Jenny Zenny is in her late twenties. She is working in marketing but knows she could do something better with herself if she could only figure it out. She writes songs sometimes and writes although she’s never finished anything she’s started writing. She smokes some weed and gets strung out sometimes and she is interested in meditation because she has the tendency to fall prey to some epic anxiety meltdowns. She would love to start her own online brand helping people with the struggles she is working her way through, but as yet had neither the self-belief nor the focus.
7. TOP 20 ROCKSTARS
This is straight out of Troy’s playbook. In order to build a reputation as a “rock star” in whatever scene you want to infiltrate, you need to know who the actual players are start thinking about (and acting on) how you are going to leverage their audiences and their wisdom. This may not apply if you are only interested in improving your creative output rather than developing any sort of recognition for your work.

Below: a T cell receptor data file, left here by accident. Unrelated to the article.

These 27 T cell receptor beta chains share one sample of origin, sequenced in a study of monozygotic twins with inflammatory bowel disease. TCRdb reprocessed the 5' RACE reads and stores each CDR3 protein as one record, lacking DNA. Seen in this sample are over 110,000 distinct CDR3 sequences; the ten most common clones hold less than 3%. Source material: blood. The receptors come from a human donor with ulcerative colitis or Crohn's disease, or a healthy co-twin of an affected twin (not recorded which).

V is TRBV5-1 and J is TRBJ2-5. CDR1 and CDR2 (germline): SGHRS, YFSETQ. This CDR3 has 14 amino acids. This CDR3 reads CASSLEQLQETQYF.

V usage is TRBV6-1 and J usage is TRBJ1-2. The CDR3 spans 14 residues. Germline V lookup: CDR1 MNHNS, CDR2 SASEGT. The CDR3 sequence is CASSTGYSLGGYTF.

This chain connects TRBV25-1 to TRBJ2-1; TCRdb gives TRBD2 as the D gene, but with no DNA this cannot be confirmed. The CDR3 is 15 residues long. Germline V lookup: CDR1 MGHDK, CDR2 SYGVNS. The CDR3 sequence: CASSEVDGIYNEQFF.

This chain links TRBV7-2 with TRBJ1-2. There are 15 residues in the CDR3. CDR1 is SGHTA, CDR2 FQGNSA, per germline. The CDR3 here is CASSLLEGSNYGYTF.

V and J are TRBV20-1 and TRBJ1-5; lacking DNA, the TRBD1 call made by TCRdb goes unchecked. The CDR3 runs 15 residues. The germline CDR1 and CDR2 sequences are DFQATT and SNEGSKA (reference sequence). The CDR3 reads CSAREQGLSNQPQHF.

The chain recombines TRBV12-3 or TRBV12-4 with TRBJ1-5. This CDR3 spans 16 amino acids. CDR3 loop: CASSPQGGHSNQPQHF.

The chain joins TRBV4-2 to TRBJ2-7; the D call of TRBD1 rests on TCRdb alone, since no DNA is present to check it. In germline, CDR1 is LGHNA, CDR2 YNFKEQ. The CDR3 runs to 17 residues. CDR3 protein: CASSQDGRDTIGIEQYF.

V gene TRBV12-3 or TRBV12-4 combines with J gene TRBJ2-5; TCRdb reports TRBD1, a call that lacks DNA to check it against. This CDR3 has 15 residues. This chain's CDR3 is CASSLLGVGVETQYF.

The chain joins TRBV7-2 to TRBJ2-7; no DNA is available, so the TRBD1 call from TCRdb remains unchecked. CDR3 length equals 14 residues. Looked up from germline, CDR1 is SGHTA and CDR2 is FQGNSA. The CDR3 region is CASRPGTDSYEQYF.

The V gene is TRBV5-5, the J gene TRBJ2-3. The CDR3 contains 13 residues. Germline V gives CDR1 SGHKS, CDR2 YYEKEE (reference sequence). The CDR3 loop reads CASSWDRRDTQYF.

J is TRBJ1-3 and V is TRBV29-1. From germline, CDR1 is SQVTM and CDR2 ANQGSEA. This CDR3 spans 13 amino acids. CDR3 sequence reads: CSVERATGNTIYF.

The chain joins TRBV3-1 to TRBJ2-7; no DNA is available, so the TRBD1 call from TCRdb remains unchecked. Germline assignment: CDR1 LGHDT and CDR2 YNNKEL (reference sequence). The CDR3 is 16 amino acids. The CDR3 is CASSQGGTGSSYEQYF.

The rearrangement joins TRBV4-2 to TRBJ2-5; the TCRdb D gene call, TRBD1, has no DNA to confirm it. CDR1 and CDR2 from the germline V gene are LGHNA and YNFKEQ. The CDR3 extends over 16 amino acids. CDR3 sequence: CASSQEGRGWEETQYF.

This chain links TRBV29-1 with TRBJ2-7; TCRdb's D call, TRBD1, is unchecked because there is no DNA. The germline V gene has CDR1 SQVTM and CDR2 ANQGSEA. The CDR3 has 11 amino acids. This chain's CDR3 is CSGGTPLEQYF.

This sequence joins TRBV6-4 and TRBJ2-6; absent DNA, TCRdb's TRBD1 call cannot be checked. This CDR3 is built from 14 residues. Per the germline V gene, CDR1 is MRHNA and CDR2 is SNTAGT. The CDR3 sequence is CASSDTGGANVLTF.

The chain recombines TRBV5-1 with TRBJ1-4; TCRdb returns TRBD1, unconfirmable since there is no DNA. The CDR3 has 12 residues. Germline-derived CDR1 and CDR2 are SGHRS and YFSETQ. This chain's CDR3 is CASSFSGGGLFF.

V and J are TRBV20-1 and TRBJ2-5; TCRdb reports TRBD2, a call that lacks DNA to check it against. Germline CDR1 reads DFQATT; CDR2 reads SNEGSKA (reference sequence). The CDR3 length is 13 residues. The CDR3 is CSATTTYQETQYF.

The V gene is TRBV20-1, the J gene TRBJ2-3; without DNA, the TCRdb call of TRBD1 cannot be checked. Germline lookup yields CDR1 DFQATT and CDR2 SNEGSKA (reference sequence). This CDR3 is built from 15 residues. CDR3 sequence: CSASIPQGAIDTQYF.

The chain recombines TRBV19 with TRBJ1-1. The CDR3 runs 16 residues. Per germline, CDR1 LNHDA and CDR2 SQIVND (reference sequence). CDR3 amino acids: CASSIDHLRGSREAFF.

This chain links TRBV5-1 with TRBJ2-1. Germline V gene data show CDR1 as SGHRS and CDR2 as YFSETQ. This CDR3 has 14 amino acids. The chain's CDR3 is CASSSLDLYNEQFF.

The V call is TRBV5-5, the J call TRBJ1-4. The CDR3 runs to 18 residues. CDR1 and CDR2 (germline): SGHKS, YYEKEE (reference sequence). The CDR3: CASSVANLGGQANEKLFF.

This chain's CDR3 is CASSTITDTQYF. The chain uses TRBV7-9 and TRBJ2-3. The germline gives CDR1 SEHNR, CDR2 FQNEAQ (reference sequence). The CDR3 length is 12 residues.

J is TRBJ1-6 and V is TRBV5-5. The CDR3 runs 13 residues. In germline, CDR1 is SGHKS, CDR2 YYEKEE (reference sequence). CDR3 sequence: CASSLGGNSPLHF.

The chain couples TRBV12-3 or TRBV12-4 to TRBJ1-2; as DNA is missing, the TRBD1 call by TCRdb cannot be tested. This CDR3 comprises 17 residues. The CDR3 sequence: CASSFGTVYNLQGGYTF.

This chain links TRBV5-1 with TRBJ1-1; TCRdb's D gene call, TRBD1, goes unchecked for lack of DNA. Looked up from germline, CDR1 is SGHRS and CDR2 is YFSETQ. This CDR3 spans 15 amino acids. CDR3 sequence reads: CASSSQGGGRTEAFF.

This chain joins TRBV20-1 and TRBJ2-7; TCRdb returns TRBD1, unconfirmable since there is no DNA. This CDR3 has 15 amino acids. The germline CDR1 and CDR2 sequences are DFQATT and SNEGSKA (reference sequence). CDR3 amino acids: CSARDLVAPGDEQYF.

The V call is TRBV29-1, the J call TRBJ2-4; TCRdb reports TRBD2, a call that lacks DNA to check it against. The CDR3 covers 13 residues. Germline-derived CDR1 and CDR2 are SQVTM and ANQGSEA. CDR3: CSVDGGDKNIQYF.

Troy suggests giving them an influence score out of 100.
Note: I have my 20 figured out, but I don’t want to freak them out (yet!) so I have only placed one (rather obvious) example below.
|Troy Dean||80||twitter.com/troydean||Content marketing, musician|
AUDIENCE BUILDING STRATEGY (PLAN TO COMMAND ATTENTION)
This section now gets down to the nitty-gritty of the linchpin of this playbook: content marketing. I suppose if you didn’t want to promote your creative work per se but rather were more focused on reigniting your creativity, getting it to flow again, then this section might be a blow-by-blow list of ideas of how to achieve that instead.
8.A) FRAMING THE BIG PROBLEM